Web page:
Posted Tuesday, January 29, 2013 --- 6:20p.m.
Mitch Breunig knows what it means to put-in a hard days work. "We have more than 400 cows," said Breunig, the owner of Mystic Valley Dairy.
"This dairy runs 24 hours a day, seven days a week. We work on Christmas, we work on Thanksgiving," he said. And the cows have to be milked three times a day. He said that yields about 5,000 gallons a day. Over the course of a year, that's almost enough milk to fill three olympic-sized swimming pools.
"At two o'clock in the morning someone has to be here to milk a cow," he said. But finding employees willing to do the work can be a stretch for some farms."We struggle to find employees, so we try to bring in labor whenever we can," said Jayme Sellen, the government affairs director for the Dairy Business Association.
"I think I read a stat that maybe three-fifths of the milk produced in this country is harvested by foreign-born workers," said Breunig. "And I think that it's a trend that probably is going to continue."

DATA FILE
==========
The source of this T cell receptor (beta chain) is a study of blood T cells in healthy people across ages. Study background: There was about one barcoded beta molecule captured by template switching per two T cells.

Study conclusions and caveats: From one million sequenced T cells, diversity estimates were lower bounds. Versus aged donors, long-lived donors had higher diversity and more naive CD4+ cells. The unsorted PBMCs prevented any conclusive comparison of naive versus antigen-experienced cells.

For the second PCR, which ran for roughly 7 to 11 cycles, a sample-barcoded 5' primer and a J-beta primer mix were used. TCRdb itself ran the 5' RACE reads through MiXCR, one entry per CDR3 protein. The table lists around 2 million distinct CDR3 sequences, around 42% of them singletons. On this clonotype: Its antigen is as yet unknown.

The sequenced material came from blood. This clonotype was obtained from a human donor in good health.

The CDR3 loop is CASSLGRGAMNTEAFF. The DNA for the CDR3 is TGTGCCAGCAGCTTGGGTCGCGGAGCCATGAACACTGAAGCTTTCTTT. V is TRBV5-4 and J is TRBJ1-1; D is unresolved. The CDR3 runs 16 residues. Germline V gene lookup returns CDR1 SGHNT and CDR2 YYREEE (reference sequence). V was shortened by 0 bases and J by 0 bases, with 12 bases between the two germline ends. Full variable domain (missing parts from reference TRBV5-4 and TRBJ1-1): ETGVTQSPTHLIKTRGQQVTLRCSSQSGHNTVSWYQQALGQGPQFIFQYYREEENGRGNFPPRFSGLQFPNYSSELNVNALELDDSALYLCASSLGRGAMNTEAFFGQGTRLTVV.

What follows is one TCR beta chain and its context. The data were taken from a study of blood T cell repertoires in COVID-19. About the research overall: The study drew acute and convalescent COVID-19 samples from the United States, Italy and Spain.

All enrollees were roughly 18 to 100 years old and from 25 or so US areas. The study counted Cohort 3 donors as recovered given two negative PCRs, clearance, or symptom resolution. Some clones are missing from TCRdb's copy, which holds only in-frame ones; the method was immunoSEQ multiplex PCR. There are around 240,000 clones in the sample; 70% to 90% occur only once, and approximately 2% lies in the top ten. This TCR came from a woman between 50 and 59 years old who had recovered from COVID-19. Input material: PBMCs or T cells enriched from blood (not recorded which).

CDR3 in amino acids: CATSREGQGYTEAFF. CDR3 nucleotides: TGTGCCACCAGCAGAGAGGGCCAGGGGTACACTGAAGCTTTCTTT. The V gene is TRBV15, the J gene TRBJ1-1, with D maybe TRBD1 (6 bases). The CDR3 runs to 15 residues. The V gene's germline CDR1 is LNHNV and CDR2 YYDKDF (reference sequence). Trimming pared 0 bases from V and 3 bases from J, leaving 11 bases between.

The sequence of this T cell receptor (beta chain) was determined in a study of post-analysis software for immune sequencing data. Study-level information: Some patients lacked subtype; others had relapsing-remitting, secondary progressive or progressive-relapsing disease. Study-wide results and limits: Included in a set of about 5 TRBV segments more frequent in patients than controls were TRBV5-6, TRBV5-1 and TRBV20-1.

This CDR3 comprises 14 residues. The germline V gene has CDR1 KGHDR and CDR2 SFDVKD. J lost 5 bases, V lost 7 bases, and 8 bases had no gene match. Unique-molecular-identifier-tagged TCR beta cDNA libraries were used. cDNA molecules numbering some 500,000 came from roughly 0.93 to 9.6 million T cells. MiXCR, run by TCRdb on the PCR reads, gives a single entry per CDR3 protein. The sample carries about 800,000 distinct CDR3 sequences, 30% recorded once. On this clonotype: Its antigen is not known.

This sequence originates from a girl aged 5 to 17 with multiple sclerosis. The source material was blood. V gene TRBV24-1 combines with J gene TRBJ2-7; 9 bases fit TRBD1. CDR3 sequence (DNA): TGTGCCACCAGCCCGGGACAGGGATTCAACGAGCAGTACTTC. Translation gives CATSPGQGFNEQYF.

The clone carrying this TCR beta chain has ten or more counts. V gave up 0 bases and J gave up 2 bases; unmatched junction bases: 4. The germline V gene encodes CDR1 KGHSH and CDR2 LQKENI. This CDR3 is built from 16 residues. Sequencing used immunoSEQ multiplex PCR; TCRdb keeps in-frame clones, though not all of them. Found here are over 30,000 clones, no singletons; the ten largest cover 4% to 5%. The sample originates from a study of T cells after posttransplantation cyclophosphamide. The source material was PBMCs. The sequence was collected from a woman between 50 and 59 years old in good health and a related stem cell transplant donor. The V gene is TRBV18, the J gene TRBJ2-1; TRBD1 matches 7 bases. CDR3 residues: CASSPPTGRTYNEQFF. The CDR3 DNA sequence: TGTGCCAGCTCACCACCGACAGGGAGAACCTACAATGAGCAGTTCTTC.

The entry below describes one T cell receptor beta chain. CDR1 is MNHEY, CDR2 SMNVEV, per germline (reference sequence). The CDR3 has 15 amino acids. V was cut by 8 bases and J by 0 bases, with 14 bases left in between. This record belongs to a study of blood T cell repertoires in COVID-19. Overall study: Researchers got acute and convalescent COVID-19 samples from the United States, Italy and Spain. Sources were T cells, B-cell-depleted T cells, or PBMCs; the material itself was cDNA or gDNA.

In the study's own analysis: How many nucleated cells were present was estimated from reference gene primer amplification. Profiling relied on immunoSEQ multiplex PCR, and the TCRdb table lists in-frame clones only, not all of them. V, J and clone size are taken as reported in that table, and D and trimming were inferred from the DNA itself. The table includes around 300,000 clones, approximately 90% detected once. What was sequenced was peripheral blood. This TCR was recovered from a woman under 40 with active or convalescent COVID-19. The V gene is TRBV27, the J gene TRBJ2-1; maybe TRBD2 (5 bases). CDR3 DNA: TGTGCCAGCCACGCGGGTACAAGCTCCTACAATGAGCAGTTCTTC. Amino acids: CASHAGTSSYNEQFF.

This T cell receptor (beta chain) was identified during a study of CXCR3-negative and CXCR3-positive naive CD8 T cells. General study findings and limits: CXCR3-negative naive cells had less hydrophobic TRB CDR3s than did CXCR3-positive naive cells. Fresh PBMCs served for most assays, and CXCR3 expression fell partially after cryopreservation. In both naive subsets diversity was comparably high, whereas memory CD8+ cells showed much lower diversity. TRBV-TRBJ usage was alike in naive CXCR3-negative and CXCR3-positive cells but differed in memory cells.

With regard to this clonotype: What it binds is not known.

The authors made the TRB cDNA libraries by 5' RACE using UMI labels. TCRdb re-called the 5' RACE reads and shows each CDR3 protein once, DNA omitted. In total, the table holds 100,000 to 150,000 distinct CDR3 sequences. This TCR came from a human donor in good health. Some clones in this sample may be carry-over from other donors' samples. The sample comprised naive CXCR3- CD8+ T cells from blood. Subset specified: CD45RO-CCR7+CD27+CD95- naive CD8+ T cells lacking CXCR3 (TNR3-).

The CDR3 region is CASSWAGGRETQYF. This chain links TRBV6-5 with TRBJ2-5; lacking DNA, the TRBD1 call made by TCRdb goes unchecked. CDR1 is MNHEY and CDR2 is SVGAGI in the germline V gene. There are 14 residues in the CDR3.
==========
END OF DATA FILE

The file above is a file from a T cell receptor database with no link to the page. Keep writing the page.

But right now, those employees can't legally work here year round. "There are temporary programs for seasonal work, the H-2A program," said Sellen. "That doesn't fit the needs of today's dairy producers at all."
The Dairy Business Association says it supports immigration reform. They'd like to see a guest worker program to bring in foreign-born labor to help Wisconsin's dairy farmers out. According to Sellen, such a move could help the industry grow. "...immigration reform would go a long way toward helping out to increase that milk production," she said.
Breunig thinks addressing the issue could help the country compete with the likes of China and Brazil."I think as U.S. citizens, you know I think we want this milk produced in our country and we don't have to import food," he said.